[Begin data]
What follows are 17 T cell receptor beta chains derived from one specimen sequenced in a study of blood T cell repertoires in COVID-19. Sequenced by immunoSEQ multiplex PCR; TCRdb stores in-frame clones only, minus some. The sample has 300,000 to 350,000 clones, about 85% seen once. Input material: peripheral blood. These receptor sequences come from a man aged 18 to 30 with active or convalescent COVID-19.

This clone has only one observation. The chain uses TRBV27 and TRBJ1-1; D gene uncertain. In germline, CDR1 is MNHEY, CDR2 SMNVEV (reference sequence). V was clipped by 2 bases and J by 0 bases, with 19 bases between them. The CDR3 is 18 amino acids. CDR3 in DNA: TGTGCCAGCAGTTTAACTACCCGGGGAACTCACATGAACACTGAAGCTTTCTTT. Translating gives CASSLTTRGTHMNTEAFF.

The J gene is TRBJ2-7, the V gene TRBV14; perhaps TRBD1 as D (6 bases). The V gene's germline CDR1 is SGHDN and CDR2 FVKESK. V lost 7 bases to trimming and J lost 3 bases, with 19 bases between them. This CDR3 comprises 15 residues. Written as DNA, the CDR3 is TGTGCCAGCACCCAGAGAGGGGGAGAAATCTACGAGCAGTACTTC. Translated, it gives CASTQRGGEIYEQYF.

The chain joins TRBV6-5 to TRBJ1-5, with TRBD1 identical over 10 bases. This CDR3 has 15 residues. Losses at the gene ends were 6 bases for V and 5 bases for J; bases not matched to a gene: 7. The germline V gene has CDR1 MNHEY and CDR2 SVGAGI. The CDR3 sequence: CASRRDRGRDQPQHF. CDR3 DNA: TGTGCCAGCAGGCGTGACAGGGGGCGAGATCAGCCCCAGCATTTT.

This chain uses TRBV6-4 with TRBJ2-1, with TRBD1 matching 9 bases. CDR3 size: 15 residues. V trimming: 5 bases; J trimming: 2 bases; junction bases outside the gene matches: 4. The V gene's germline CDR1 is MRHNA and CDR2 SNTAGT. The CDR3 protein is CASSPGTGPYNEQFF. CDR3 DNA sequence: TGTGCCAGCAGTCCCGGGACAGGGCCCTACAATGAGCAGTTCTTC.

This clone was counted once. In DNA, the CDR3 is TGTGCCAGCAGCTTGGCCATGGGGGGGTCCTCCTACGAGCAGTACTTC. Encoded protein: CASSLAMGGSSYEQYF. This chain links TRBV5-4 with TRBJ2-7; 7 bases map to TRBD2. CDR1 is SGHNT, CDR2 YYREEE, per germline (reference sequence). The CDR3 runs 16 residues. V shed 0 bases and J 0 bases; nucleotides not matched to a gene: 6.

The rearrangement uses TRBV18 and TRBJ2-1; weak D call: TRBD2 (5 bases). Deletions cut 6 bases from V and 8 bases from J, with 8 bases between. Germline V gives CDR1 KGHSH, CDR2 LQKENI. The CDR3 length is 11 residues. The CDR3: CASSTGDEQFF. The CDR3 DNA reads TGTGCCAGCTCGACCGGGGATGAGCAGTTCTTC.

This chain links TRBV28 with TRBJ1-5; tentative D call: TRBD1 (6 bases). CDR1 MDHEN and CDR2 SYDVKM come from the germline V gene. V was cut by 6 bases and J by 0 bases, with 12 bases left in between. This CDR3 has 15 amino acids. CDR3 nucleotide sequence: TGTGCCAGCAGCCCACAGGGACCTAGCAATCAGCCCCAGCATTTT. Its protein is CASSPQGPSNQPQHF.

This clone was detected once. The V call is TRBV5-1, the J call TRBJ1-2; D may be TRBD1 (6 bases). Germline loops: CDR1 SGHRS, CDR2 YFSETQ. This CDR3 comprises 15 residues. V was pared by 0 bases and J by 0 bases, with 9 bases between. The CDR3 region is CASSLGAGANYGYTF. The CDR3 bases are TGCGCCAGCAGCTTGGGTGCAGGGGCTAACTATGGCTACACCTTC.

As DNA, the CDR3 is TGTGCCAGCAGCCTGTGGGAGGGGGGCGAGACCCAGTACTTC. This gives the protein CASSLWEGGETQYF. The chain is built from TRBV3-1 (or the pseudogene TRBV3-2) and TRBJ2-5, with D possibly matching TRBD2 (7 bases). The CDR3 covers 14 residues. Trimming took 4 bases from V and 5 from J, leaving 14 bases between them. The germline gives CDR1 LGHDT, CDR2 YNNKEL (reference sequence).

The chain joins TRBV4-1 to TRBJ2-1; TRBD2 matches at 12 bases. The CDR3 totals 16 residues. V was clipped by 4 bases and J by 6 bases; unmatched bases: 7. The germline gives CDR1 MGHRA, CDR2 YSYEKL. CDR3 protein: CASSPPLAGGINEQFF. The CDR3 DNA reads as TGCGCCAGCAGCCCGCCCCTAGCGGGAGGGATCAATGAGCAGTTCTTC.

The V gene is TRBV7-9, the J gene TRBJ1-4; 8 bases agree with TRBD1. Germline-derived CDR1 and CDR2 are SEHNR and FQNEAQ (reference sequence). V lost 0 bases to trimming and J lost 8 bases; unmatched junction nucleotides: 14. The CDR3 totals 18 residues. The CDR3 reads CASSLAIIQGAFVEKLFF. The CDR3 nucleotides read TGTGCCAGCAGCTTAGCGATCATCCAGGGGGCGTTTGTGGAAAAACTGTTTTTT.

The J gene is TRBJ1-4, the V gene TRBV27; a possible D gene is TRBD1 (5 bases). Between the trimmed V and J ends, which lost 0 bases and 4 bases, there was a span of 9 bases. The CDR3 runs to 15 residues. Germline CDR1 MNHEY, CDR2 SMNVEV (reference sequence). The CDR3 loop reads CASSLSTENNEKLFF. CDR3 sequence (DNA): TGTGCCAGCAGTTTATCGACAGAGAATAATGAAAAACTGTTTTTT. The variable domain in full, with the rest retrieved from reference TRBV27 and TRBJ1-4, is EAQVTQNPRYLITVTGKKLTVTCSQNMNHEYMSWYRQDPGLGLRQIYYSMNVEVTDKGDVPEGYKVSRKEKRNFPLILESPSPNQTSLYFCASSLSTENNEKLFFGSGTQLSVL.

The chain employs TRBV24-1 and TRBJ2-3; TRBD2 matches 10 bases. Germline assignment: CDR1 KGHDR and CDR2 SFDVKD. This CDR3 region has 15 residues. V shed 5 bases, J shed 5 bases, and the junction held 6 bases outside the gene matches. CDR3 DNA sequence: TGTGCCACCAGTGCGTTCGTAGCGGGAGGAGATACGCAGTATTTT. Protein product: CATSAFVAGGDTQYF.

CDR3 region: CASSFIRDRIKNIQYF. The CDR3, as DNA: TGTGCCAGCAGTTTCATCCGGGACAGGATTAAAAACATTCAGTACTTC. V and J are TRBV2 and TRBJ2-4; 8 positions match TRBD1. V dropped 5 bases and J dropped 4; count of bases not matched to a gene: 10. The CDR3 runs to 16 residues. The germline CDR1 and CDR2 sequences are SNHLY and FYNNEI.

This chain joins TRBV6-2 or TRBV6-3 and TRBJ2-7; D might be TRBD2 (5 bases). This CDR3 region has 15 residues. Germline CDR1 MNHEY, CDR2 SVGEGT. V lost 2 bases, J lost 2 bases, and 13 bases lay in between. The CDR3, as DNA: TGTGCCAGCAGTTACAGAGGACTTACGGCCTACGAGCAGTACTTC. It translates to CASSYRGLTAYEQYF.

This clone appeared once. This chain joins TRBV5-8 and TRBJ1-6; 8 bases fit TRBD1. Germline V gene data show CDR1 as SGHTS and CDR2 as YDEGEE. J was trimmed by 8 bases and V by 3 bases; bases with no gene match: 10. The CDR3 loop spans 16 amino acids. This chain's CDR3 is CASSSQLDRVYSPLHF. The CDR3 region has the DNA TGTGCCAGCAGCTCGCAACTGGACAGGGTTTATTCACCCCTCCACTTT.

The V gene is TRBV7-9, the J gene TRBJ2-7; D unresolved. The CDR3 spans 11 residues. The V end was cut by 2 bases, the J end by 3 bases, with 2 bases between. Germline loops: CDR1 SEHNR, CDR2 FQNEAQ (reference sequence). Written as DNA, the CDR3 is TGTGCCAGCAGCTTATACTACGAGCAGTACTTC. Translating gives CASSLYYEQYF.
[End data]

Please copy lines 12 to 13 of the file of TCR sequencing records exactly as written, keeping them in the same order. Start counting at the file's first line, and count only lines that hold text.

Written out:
The V gene is TRBV7-9, the J gene TRBJ1-4; 8 bases agree with TRBD1. Germline-derived CDR1 and CDR2 are SEHNR and FQNEAQ (reference sequence). V lost 0 bases to trimming and J lost 8 bases; unmatched junction nucleotides: 14. The CDR3 totals 18 residues. The CDR3 reads CASSLAIIQGAFVEKLFF. The CDR3 nucleotides read TGTGCCAGCAGCTTAGCGATCATCCAGGGGGCGTTTGTGGAAAAACTGTTTTTT.

The J gene is TRBJ1-4, the V gene TRBV27; a possible D gene is TRBD1 (5 bases). Between the trimmed V and J ends, which lost 0 bases and 4 bases, there was a span of 9 bases. The CDR3 runs to 15 residues. Germline CDR1 MNHEY, CDR2 SMNVEV (reference sequence). The CDR3 loop reads CASSLSTENNEKLFF. CDR3 sequence (DNA): TGTGCCAGCAGTTTATCGACAGAGAATAATGAAAAACTGTTTTTT. The variable domain in full, with the rest retrieved from reference TRBV27 and TRBJ1-4, is EAQVTQNPRYLITVTGKKLTVTCSQNMNHEYMSWYRQDPGLGLRQIYYSMNVEVTDKGDVPEGYKVSRKEKRNFPLILESPSPNQTSLYFCASSLSTENNEKLFFGSGTQLSVL.